Good Chemistry Positioning Microtest to Be‘the Future of Western Mass.’

Thanksgiving came early at Microtest, a testing and research lab based in Agawam.

Employees clad in white coats and protective goggles streamed out of doors and hallways following the smell of turkey and gravy in the break room, where a feast had been provided for the facility’s 100-plus employees. It was a small show of gratitude as the holidays commence, signaling the close of a substantial growth year for the lab, in terms of both revenue and workforce, and the beginning of a new period that promises more of the same.

This track record for expansion and job creation was lauded this year with a Massachusetts Economic Impact Award from the Mass. Alliance for Economic Development, an honor that came on the heels of Microtest’s completion of a $7.5 million capital improvement program that doubled the firm’s footprint.

But Steven Richter, Microtest’s founder, president, and CEO, said 2007 has done more to whet his appetite for success than to satisfy it.

“We started looking toward the future some time ago, and looking at what was happening in pharmaceuticals and biologics in particular,” he said. “We knew we wanted to develop and leverage what we had.”

Thus, Richter didn’t have time for turkey dinner with his staff; he was in morning meetings that ran long, giving tours to prospective clients, and, in general, working to advance the vision he began to devise for his company in 1984: to be a leader in testing services and contract manufacturing for the medical device, pharmaceutical, and biotechnology industries, and in turn to make an significant impact on the well-being of the human race.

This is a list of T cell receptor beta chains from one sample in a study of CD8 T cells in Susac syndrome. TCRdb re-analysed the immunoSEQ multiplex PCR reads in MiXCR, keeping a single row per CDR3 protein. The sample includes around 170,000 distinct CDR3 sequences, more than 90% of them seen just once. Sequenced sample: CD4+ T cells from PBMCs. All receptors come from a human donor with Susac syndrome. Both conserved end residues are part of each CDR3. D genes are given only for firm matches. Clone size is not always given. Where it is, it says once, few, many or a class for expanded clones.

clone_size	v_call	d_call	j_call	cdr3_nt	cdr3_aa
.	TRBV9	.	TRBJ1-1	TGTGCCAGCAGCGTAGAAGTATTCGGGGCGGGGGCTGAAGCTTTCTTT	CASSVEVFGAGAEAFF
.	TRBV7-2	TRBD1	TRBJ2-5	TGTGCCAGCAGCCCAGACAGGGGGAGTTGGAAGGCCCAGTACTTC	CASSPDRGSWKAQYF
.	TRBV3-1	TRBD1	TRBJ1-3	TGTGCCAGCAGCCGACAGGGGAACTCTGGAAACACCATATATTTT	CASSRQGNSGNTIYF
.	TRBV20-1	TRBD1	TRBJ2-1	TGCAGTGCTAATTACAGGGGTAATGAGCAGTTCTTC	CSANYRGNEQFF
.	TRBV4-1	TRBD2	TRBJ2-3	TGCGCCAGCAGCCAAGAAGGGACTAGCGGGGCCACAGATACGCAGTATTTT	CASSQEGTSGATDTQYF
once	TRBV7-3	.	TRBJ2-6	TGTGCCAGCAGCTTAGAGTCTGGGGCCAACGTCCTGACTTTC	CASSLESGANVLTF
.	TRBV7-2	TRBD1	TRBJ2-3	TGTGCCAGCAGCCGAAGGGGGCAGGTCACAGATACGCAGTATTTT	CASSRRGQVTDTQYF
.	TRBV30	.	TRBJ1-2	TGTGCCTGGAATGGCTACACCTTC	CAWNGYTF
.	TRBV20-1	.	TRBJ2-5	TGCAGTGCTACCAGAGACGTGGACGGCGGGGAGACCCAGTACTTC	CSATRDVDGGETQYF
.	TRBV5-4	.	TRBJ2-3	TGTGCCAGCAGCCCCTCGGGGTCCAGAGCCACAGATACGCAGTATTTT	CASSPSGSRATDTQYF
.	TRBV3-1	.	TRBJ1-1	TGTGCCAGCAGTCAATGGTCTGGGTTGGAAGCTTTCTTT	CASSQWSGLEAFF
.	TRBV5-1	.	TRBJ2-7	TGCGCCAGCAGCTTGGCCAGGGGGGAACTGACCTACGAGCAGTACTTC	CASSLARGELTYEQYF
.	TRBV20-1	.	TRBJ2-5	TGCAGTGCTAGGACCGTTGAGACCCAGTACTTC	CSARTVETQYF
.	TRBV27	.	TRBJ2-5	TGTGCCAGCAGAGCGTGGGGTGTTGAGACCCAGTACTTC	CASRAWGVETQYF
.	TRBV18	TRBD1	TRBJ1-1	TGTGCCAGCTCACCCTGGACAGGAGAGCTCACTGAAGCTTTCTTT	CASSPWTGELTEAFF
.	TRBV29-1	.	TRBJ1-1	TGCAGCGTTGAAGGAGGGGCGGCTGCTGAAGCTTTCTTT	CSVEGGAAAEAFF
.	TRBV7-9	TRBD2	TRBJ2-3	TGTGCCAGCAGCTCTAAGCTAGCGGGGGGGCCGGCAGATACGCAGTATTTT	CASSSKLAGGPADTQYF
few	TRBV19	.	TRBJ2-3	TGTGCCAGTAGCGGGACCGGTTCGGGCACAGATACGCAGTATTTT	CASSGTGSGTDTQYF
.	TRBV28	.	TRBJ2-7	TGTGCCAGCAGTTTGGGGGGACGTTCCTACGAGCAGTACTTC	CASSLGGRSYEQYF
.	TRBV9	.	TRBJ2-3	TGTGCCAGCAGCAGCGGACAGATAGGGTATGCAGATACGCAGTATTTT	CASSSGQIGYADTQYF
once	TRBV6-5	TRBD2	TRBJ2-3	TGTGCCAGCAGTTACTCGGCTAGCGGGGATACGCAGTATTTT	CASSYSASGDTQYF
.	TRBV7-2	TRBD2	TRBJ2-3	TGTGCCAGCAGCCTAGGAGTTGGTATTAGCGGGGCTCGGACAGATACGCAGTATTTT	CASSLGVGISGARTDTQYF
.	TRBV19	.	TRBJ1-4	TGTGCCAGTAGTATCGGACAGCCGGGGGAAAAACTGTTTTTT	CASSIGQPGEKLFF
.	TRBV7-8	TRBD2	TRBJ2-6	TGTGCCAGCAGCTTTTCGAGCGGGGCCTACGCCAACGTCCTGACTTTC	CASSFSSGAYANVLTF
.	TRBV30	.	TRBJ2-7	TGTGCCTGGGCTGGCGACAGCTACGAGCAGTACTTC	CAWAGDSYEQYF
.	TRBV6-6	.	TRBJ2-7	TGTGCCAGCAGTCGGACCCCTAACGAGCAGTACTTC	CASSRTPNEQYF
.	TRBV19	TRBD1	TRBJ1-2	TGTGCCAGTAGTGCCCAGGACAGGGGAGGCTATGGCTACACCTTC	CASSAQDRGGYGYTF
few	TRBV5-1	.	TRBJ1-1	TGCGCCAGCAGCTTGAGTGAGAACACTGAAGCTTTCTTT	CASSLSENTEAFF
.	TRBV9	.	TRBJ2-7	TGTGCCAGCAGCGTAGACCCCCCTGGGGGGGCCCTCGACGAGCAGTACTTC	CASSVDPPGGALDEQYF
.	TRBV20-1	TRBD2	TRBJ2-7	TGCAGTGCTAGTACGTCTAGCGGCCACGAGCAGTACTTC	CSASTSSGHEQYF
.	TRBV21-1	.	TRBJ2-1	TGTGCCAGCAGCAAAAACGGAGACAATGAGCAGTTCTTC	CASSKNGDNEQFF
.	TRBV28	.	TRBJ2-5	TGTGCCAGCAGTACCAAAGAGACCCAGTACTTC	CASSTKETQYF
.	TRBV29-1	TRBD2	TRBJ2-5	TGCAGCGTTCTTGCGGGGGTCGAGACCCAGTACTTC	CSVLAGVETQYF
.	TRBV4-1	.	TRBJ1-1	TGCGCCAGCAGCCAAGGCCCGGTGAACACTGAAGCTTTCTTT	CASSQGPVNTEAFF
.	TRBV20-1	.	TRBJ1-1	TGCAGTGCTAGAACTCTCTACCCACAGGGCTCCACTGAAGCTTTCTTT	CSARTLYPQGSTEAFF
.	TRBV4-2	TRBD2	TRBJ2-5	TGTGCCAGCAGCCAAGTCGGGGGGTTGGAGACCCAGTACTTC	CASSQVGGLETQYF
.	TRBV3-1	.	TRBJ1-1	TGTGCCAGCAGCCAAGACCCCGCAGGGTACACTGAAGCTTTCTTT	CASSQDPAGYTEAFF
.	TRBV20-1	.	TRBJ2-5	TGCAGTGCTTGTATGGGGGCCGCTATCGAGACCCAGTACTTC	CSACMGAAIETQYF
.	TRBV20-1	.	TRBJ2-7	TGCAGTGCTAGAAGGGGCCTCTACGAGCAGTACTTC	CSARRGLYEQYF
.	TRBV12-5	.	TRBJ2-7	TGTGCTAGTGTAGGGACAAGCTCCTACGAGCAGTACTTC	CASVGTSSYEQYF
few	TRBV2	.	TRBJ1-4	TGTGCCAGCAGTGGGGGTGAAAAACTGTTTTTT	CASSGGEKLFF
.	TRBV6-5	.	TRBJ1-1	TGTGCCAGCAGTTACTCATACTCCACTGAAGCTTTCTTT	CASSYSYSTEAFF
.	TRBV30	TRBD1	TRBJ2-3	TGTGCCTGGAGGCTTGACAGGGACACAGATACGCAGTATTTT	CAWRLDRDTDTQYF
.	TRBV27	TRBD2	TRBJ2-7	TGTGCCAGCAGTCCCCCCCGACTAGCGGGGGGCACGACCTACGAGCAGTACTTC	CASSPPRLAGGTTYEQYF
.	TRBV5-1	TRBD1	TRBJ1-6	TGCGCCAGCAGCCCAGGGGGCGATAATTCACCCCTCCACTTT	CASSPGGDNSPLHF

“There’s a large amount of clinical trial work being done in the state, and we expect to continue working within that area for many years,” he said. “This is the future of Western Mass.; this type of work does not go offshore.”

Fast approaching its 25th year in business, Microtest has already been involved with several medical breakthroughs as a testing facility; Richter said the lab worked with the inventors of the AbioCor artificial heart, for instance, and, early in the company’s existence, evaluated AIDS testing kits. Most recently, Microtest has contracted with a U.K.-based firm called Antisoma to manufacture its newest cancer-fighting drug, now in clinical trials.

There’s little time to rest on laurels, though. Richter said that even in the wake of a multi-million-dollar expansion, physical transformations and workforce development continues at Microtest to keep up with the constant need for workspace.

“We’re pretty much out of room,” he said, pausing at a window behind which construction workers were scoring a wall, readying to knock it down. “I’d say over the next five years, facilities planning is going to be our biggest challenge.”

Testing, Testing

That’s a weighty statement for a business that’s hard for many outsiders to understand. Its capabilities include things like ‘gamma/EO sterilization validation’ and ‘membrane filtration,’ and pair manufacturing processes with highly regulated scientific testing and production that requires a skilled workforce — another challenge for Richter.